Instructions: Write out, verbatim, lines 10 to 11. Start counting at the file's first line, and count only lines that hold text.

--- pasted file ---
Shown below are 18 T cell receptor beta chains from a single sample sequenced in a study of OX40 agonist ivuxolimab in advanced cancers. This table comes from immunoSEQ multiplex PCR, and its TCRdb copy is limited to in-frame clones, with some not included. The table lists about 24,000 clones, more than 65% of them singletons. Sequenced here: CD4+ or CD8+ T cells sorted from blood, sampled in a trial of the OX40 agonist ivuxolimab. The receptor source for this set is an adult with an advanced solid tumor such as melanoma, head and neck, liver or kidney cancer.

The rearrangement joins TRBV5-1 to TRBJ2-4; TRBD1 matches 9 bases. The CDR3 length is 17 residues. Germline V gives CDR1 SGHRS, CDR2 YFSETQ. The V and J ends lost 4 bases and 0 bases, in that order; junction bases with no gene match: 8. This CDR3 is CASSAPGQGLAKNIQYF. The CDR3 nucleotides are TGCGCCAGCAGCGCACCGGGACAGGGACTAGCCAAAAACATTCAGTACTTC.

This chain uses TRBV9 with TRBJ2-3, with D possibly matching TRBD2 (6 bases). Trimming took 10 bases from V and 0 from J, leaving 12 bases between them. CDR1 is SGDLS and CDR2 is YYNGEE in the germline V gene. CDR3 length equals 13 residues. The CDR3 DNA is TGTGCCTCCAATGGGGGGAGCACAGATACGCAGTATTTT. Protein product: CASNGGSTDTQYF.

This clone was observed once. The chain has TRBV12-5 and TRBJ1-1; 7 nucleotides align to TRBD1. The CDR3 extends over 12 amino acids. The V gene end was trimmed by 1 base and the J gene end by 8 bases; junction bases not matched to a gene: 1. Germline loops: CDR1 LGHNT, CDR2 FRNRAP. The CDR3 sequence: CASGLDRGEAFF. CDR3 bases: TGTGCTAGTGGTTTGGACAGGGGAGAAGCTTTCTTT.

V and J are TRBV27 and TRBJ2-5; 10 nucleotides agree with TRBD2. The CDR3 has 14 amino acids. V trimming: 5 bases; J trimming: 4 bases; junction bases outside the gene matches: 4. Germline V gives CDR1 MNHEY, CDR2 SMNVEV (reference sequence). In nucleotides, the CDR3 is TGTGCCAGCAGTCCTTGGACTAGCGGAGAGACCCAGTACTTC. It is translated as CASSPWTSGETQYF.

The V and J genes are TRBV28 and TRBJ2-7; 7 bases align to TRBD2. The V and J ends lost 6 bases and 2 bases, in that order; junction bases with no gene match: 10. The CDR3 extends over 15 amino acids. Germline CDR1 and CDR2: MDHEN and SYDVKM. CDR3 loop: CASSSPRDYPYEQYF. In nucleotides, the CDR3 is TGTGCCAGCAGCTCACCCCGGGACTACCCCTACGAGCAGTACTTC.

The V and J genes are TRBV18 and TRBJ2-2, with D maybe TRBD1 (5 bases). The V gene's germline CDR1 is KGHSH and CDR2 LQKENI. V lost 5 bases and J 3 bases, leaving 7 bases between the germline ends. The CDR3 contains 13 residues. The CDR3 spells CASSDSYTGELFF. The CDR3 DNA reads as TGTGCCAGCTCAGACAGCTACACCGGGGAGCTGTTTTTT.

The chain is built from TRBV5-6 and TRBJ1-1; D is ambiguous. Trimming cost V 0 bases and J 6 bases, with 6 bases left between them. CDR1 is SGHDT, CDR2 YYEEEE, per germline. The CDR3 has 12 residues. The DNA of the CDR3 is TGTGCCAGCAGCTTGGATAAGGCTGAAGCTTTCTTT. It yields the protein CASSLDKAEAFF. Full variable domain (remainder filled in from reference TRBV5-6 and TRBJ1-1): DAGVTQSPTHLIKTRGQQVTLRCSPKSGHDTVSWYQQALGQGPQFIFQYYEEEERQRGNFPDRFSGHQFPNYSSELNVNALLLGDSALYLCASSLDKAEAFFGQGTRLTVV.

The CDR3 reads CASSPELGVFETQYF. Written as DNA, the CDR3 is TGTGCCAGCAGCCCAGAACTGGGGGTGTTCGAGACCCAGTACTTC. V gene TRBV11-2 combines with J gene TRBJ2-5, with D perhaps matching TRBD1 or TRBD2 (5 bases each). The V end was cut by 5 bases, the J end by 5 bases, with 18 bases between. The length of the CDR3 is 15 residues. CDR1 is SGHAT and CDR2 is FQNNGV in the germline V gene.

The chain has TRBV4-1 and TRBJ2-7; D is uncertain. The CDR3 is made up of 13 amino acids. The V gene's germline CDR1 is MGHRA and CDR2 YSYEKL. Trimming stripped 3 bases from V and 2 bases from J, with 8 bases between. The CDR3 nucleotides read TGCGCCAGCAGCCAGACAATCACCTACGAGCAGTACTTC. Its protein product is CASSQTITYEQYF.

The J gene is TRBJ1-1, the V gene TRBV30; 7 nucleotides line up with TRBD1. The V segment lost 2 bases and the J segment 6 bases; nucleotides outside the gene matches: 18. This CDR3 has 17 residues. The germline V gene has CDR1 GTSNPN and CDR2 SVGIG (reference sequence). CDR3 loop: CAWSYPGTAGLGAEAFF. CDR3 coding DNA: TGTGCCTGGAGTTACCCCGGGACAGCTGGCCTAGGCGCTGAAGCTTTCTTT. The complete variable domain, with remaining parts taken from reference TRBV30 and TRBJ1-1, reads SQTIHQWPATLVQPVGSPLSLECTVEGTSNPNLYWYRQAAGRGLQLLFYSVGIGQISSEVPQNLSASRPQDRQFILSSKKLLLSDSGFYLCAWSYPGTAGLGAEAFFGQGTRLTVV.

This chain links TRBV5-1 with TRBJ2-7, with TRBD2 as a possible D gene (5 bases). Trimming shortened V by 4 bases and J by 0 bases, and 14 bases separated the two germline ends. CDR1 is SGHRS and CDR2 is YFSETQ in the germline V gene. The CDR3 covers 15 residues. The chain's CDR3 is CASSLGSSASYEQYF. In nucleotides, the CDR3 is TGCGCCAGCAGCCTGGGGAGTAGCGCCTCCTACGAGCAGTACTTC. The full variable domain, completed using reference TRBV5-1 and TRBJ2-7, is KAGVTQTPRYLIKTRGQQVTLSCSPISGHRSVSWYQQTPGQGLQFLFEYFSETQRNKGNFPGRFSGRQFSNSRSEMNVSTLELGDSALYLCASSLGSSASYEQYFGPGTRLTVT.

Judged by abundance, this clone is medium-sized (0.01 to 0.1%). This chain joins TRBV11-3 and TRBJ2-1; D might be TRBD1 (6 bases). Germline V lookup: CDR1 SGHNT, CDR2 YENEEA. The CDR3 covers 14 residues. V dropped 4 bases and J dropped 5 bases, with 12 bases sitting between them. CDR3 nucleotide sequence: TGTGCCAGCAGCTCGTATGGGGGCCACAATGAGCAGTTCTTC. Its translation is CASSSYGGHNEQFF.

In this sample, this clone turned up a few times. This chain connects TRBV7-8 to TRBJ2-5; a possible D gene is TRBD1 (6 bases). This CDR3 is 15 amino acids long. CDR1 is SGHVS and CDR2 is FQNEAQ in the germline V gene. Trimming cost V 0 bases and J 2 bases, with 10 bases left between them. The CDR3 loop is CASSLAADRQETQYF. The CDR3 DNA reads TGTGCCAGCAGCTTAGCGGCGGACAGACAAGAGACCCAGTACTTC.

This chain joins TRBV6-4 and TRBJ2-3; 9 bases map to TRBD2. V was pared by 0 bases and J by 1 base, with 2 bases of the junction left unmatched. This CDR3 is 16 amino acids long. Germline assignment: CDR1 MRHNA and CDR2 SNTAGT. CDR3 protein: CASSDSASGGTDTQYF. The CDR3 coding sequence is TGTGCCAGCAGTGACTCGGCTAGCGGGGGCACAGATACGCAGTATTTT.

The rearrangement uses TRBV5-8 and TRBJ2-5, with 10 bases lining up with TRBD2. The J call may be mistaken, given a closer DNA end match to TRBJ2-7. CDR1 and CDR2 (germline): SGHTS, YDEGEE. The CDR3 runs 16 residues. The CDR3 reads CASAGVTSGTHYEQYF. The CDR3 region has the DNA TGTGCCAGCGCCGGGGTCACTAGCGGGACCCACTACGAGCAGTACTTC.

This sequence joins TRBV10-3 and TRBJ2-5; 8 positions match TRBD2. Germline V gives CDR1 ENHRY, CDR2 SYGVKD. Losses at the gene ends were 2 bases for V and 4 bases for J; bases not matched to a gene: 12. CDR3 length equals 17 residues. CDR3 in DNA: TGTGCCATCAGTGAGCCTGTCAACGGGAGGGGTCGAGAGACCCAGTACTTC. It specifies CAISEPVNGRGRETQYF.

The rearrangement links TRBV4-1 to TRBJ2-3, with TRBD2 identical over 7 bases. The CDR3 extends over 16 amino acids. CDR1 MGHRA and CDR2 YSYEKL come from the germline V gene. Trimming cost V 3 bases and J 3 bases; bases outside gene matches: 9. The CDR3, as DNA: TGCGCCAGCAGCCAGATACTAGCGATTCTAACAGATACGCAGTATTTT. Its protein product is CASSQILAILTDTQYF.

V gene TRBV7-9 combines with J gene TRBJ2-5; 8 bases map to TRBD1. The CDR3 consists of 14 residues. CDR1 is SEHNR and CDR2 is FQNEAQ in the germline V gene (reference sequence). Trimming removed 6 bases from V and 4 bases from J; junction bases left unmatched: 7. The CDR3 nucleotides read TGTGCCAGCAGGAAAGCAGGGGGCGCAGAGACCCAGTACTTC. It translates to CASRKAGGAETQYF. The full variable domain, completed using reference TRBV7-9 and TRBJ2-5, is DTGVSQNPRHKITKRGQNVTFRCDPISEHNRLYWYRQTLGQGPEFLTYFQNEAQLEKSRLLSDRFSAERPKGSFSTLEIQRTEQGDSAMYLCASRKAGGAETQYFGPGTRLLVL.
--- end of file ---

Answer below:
The chain has TRBV4-1 and TRBJ2-7; D is uncertain. The CDR3 is made up of 13 amino acids. The V gene's germline CDR1 is MGHRA and CDR2 YSYEKL. Trimming stripped 3 bases from V and 2 bases from J, with 8 bases between. The CDR3 nucleotides read TGCGCCAGCAGCCAGACAATCACCTACGAGCAGTACTTC. Its protein product is CASSQTITYEQYF.

The J gene is TRBJ1-1, the V gene TRBV30; 7 nucleotides line up with TRBD1. The V segment lost 2 bases and the J segment 6 bases; nucleotides outside the gene matches: 18. This CDR3 has 17 residues. The germline V gene has CDR1 GTSNPN and CDR2 SVGIG (reference sequence). CDR3 loop: CAWSYPGTAGLGAEAFF. CDR3 coding DNA: TGTGCCTGGAGTTACCCCGGGACAGCTGGCCTAGGCGCTGAAGCTTTCTTT. The complete variable domain, with remaining parts taken from reference TRBV30 and TRBJ1-1, reads SQTIHQWPATLVQPVGSPLSLECTVEGTSNPNLYWYRQAAGRGLQLLFYSVGIGQISSEVPQNLSASRPQDRQFILSSKKLLLSDSGFYLCAWSYPGTAGLGAEAFFGQGTRLTVV.